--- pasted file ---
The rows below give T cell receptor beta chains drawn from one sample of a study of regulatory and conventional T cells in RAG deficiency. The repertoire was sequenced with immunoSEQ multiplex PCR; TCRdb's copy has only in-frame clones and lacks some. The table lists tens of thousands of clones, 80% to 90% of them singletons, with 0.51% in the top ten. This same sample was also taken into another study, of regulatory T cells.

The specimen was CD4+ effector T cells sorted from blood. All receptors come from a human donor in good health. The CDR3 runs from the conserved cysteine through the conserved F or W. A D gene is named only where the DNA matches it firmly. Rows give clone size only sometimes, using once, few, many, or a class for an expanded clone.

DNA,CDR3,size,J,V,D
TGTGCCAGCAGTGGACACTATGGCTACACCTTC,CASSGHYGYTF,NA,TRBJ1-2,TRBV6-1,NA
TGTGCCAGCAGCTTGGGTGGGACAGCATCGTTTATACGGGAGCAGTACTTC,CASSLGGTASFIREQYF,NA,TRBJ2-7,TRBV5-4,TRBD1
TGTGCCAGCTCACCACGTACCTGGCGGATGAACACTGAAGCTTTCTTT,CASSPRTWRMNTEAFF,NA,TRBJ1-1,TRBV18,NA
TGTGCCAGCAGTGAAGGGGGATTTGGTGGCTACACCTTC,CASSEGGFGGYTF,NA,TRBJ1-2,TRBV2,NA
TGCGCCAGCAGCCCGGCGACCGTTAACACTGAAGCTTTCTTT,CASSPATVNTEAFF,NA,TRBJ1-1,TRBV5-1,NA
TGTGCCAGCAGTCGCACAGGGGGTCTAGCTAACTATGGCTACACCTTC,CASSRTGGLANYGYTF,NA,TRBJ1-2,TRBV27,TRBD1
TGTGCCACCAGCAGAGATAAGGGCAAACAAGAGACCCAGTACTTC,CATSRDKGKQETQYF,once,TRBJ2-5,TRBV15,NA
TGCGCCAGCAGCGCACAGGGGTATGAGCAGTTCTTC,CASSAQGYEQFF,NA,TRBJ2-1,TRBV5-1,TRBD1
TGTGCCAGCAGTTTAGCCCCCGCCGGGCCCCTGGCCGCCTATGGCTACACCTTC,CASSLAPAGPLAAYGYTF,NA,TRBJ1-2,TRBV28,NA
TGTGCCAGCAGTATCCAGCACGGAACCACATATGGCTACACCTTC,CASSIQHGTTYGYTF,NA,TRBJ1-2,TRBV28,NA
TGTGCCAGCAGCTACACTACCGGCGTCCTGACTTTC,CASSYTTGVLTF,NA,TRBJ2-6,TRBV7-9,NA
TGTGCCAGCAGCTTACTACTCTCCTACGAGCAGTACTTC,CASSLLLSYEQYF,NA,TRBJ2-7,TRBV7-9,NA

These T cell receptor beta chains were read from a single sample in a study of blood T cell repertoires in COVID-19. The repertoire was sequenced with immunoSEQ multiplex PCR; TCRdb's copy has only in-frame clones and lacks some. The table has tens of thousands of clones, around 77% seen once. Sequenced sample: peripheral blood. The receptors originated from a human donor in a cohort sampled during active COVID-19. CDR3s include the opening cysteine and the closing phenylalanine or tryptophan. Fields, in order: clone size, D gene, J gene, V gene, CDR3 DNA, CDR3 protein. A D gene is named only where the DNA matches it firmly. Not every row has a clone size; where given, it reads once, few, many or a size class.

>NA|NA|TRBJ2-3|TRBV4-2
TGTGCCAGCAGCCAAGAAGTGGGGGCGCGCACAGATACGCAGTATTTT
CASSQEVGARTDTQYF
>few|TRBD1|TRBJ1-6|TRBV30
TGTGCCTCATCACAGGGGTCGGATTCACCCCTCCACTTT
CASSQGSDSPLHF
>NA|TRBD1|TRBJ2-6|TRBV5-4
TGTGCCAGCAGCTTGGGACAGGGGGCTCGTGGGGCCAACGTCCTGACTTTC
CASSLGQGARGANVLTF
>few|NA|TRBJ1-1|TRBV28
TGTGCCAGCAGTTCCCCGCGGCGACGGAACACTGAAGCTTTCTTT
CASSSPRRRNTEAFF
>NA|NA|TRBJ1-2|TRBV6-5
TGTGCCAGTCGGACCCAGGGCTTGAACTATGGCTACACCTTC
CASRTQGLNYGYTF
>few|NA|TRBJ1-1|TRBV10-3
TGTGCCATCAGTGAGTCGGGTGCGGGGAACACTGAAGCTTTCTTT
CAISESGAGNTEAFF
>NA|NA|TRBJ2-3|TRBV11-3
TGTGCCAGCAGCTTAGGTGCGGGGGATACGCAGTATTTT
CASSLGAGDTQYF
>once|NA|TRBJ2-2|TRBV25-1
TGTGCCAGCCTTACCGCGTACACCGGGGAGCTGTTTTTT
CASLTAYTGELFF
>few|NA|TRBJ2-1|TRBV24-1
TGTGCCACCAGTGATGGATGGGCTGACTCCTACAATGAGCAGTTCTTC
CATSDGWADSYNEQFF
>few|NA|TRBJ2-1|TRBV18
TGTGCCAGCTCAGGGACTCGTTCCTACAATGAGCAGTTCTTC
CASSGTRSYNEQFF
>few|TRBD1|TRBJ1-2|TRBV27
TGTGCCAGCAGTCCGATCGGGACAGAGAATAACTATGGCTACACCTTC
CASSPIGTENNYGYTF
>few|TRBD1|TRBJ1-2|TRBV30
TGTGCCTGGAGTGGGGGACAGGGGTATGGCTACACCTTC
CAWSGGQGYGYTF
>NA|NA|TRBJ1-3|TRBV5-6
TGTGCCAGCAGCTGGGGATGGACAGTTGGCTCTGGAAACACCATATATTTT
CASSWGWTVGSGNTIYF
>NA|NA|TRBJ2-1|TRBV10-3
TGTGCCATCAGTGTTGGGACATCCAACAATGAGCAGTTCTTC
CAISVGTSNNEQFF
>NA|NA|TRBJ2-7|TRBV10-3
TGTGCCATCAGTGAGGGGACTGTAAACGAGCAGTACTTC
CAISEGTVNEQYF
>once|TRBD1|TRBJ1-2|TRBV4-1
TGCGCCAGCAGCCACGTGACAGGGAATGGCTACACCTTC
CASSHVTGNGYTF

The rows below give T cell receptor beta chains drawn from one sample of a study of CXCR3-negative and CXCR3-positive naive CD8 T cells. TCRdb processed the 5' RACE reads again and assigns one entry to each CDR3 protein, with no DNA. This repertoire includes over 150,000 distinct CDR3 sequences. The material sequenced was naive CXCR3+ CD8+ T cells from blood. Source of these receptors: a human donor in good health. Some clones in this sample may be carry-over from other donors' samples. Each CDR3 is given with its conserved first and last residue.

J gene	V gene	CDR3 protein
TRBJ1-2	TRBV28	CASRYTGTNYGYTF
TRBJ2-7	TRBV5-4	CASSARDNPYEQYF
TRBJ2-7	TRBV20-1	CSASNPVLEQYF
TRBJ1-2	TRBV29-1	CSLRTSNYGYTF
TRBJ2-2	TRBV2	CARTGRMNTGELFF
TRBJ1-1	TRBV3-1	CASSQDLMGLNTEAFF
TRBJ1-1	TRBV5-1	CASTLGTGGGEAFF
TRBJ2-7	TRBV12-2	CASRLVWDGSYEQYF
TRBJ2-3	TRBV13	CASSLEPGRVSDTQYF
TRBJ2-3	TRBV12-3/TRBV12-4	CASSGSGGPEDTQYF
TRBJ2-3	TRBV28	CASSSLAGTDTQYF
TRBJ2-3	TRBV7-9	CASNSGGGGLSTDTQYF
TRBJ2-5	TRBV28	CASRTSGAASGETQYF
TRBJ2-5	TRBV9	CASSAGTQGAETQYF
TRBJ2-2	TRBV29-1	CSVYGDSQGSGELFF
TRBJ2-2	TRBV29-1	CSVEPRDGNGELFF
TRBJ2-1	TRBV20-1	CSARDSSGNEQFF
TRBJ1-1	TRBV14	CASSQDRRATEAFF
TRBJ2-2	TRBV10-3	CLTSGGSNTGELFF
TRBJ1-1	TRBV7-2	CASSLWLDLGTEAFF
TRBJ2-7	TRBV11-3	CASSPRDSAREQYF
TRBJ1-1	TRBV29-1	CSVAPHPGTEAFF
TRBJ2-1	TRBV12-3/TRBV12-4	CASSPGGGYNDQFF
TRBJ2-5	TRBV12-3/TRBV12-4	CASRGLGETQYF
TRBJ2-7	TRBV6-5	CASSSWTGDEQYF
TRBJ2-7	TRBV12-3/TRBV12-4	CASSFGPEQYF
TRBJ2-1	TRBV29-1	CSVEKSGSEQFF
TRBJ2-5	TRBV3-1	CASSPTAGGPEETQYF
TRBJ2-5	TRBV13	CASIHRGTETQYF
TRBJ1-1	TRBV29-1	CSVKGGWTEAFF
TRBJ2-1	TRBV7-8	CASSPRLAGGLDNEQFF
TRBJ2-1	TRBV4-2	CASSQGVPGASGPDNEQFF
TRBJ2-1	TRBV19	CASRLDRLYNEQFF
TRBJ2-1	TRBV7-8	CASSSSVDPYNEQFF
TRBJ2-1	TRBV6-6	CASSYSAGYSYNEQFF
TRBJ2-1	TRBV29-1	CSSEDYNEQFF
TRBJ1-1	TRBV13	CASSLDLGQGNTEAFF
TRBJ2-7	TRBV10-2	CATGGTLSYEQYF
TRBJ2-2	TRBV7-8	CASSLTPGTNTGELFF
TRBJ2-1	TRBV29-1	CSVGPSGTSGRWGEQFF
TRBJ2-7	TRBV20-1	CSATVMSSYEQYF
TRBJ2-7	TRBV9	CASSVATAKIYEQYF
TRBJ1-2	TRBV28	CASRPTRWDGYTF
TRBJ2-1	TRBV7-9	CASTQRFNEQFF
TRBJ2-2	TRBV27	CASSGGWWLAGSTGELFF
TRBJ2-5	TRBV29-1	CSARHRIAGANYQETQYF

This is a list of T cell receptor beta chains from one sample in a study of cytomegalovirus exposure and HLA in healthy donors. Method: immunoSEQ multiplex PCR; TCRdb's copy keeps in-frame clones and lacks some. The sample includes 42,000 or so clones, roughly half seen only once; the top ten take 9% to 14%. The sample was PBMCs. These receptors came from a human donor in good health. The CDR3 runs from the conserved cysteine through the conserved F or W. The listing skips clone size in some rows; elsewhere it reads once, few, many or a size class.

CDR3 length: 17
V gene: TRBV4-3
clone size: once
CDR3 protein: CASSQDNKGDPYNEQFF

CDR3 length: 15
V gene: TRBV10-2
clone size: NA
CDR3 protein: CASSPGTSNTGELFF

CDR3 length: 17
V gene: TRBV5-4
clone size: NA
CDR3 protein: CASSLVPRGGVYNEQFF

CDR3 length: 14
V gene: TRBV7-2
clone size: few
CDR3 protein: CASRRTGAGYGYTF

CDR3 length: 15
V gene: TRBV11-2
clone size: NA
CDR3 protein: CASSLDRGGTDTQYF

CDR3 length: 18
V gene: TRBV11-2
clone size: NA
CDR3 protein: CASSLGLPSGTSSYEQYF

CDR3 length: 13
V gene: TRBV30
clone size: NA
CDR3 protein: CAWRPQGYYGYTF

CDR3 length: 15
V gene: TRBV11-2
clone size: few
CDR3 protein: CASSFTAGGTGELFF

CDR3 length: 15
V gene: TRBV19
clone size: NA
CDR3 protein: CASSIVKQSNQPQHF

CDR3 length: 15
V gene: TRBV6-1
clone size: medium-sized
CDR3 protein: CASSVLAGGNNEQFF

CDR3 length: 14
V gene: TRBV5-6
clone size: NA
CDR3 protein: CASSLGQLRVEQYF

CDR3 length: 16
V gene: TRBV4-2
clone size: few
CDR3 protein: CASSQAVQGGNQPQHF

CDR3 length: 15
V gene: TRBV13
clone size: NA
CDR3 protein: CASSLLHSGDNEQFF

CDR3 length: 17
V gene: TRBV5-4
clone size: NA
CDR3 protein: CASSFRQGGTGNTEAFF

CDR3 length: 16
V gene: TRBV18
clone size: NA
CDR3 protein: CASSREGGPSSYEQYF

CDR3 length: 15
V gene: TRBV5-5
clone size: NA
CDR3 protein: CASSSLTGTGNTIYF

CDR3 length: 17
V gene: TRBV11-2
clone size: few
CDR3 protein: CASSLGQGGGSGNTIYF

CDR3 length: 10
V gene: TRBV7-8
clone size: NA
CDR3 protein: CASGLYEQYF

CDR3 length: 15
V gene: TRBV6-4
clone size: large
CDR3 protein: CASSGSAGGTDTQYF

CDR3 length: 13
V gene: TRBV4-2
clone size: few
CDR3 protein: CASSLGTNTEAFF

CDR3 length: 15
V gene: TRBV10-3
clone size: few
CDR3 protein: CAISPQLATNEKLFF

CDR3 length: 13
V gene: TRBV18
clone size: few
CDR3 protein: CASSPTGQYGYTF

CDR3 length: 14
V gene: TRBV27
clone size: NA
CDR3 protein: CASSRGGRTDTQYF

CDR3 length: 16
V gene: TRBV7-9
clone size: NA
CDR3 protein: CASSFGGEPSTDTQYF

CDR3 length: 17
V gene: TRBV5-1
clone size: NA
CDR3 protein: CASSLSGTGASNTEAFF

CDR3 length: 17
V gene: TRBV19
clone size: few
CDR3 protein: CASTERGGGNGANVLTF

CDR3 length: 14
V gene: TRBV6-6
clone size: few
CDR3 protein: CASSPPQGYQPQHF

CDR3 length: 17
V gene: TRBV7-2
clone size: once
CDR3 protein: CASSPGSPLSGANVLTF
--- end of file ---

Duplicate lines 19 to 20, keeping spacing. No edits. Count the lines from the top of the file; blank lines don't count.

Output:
CASSQEVGARTDTQYF
>few|TRBD1|TRBJ1-6|TRBV30